The Health Care M&A Monthly: Biotech Dominates Deal Making--

15 Deals Announced In May Worth $2.2 Billion

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A total of 15 mergers and acquisitions were announced in the Biotechnology sector during May. This single sector captured 23% of the month’s deal volume in the health care industry. Based on prices revealed, a total of $2.2 billion was spent on this M&A activity. This figure represents 30% of all M&A dollars committed during the month.

The assets acquired in these deals run the gamut from single drug candidates to entire companies, from technology platforms to clinical-stage pipelines. As might be expected, cancer drugs dominate the therapeutic areas covered, with treatments for autoimmune, CNS, orthopedic diseases and disorders also represented. Experimental vaccines for anthrax, travelers’ diarrhea, influenza and malaria are also in the mix.

The buyers include six pharma companies, five biotechs, two biopharmas, one diagnostics company and one medical device maker. In keeping with their ability to raise capital on the public markets, 12 of the buyers are publicly traded corporations and the remaining three are privately held. On the other hand, nine of the targets are privately held companies and six are publicly traded corporations.

Big Pharma Buys In

The four largest deals, in terms of price, have large pharma companies as their buyers. Fresh off its $8.8 billion acquisition of Millennium Pharmaceuticals (NASDAQ: MLNM), which despite its name is a biotech focused on oncology and inflammatory disease, Japan’s Takeda Pharmaceutical Co. (T: 4502) returned to Cambridge, Massachusetts to craft a drug development alliance with Alnylam Pharmaceuticals (NASDAQ: ALNY), a biotech that is focused on RNAi therapeutics. Under terms of the deal, Takeda has agreed to pay up to $1.0 billion in upfront and milestone payments for ALNY’s proprietary RNA-interference technology that may be used to "silence" genes that cause disease. RNAi therapeutics target the cause of disease by silencing specific messenger RNAs, thereby foiling the creation of disease-causing proteins in the first place. The Takeda-Alnylam alliance primarily concerns the fields of oncology and metabolic disease, but contains provisions to be extended into other therapeutic fields. Takeda clearly wants to expand and diversify the oncology franchise that it acquired when it bought Millennium. ALNY’s RNAi technology platform complements Takeda’s current small molecule and antibody research programs. Apart from the financial consideration it stands to gain, the terms of this deal also give ALNY the opportunity to co-develop and co-commerciale Takeda RNAi therapeutics with Takeda in the U.S. market. This agreement, which is to run for five years, is the first to introduce RNAi therapeutics to Asia. Last July, Alnylam entered into a similar alliance worth $1.0 billion with Roche Holding (SWX: ROCZ.S). That deal covered oncology, respiratory disease, metabolic disease and certain liver disease. By spreading these alliances—and its risk—over several continents and among several companies, ALNY hopes to accelerate the development and commercialization of drugs grounded in its RNAi technology. Its big pharma partners, looking for new blockbusters, are also banking on the success of that strategy.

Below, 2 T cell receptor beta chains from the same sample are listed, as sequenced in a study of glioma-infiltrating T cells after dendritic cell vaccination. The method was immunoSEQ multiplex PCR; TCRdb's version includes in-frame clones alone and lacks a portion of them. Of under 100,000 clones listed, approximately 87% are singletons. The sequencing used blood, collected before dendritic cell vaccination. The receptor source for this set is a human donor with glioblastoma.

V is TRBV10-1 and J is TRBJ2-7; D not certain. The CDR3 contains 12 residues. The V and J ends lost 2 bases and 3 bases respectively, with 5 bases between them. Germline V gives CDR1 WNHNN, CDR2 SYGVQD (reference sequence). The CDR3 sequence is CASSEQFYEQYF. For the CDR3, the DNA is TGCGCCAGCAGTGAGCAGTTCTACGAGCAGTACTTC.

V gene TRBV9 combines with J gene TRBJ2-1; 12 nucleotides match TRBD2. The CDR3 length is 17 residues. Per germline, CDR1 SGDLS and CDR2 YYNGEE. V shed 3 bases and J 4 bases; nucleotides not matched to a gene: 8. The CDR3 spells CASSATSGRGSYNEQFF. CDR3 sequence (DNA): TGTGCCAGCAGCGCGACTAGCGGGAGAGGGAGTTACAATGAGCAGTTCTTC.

In the second largest biotechnology deal of May, Denmark’s H. Lundbeck A/S (CSE: LUN) is paying up to $350.0 million to Myriad Genetics (NASDAQ: MYGN) to acquire the European rights to Flurizan, an experimental drug that may delay disability in Alzheimer’s patients. Under terms of the deal, Lundbeck is to make an upfront payment of $100.0 million and up to $250.0 million in regulatory milestone payments. Royalties on sales of marketed products are also contemplated. Flurizan is currently in phase III clinical trials; the addition of this drug to Lundbeck’s portfolio would complement its existing Ebixa Alzheimer’s drug. From another, nontherapeutic perspective, however, Flurizan’s potential to generate $1.5 billion in annual sales would also bolster the buyer’s revenue from Cipralex. Known to U.S. patients as Lexapro, Cipralex is a drug designed to combat anxiety and depression; it has global sales of $1.42 billion in 2007. But this money-maker faces patent expiration in major markets during 2012-2014 so Lundbeck needs something new to offset the revenue loss looming from generic competition.